How to Prepare Part 1 of a Cost of Production Report

In managerial accounting, inventory that comes into a production department must do one of two things: stay in the department or, when complete, move on to the next department. The same holds true for the cost of inventory: Costs must either stay in a department or move on to the next. To keep track of units and costs, managerial accounting uses a four-part document called the cost of production report.

In Part 1: Units to account for, each department needs to account for the number of units that it was given responsibility for, including units in beginning WIP and units transferred in.

The cost of production report first accounts for the number of units in the department’s beginning WIP and transferred into the department during the period.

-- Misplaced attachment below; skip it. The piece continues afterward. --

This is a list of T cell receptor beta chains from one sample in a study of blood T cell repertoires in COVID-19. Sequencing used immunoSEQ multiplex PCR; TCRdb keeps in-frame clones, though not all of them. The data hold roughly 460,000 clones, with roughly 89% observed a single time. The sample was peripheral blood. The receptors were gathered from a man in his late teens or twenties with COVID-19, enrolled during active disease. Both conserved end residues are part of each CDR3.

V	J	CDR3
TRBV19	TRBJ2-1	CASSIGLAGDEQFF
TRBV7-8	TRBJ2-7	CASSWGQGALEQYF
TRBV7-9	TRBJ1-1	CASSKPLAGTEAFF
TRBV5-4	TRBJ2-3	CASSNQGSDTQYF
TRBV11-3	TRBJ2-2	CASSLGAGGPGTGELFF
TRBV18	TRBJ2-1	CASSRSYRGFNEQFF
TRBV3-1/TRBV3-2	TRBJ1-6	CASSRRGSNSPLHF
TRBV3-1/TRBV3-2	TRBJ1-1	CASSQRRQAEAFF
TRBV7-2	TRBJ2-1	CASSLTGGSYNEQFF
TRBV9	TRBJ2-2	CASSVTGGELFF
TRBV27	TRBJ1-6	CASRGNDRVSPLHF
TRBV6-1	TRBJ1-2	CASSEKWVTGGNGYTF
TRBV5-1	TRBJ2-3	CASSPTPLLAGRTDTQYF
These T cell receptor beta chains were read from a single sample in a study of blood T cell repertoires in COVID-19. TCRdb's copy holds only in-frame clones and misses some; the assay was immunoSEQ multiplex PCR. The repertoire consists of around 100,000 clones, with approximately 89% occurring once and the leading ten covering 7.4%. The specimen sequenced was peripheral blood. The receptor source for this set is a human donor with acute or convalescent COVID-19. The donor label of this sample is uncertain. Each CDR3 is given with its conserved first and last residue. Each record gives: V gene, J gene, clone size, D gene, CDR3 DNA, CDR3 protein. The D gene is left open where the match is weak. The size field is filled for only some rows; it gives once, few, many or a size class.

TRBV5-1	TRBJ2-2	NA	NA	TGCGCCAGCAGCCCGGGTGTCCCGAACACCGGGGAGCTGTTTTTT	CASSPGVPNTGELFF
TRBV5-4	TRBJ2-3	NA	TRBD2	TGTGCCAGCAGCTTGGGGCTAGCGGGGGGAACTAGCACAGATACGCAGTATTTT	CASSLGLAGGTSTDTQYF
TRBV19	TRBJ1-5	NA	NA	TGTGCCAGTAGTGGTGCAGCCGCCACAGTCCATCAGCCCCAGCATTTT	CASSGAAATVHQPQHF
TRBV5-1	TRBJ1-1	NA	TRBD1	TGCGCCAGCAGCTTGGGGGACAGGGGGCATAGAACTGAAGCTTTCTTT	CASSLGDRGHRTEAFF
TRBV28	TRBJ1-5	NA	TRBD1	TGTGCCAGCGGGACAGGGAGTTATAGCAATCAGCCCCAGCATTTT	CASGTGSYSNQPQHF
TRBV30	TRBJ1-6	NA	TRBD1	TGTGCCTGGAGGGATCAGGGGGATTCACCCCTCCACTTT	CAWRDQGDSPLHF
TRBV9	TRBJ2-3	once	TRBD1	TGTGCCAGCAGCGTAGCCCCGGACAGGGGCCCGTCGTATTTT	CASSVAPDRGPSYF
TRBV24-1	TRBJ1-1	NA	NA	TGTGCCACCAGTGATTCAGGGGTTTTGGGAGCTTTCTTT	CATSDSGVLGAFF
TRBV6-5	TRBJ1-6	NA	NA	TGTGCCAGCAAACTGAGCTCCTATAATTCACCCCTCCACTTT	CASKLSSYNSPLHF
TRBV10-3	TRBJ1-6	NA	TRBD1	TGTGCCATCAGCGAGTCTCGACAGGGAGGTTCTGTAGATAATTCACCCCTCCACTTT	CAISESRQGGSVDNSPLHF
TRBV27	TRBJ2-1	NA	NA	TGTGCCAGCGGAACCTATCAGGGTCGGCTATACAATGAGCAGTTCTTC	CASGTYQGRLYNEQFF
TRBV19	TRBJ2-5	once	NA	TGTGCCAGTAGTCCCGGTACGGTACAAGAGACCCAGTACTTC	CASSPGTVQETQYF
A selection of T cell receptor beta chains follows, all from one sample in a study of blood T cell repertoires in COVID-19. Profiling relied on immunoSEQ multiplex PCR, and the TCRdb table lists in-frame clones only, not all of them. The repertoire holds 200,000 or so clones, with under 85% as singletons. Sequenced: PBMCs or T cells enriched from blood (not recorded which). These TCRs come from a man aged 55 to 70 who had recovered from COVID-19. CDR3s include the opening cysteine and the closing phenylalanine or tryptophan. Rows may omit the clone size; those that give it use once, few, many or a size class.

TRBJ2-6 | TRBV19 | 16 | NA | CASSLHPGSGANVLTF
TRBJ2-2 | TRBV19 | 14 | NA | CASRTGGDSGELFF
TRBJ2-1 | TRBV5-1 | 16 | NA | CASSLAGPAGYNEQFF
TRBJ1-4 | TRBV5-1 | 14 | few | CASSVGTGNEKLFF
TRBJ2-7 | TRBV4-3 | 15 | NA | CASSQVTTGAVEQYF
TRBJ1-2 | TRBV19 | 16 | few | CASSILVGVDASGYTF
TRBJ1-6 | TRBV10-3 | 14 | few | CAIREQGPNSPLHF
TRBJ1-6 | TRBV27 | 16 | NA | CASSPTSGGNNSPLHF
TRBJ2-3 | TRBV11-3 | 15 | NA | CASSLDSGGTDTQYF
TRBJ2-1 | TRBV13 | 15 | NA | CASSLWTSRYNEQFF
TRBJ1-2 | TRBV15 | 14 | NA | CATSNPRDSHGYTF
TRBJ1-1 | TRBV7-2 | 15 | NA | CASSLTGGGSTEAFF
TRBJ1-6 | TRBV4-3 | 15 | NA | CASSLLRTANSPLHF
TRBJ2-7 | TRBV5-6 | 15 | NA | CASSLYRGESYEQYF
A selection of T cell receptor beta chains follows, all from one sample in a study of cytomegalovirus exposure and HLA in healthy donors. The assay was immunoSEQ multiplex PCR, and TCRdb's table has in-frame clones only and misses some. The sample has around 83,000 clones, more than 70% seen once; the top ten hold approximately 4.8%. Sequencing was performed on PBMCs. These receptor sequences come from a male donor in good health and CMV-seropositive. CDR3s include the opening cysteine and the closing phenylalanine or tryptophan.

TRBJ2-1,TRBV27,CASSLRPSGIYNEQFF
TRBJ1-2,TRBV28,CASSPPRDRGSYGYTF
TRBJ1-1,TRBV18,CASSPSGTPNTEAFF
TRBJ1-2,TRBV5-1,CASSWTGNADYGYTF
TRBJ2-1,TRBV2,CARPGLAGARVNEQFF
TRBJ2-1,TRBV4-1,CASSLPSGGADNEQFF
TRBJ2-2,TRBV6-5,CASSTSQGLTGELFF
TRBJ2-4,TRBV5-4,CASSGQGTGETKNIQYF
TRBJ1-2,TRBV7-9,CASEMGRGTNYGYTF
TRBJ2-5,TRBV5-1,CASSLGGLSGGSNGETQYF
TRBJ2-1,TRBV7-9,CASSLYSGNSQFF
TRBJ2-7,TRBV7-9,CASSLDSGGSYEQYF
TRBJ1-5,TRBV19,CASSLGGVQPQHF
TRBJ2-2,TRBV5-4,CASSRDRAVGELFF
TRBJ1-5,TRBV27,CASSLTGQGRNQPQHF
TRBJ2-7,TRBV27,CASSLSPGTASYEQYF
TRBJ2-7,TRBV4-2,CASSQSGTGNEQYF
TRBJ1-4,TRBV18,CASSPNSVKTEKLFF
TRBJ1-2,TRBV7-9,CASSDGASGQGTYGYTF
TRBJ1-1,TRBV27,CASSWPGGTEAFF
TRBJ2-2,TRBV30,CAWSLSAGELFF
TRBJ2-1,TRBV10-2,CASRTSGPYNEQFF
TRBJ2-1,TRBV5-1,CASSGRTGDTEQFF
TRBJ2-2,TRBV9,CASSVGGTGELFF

Suppose a toy factory makes clowns. The Balloon department attaches a set of balloons to each clown and then sends the units over to the next department, which pops the balloons.

The Balloon department started the month of April with 200 clowns, all WIP in need of balloons. During April, it received 2,500 clowns from direct materials. (The company buys these from a factory in China.) That means that the Balloon department had 2,700 units to account for:

Units to account for = Beginning work-in-process units + Units started = 200 + 2,500 = 2,700
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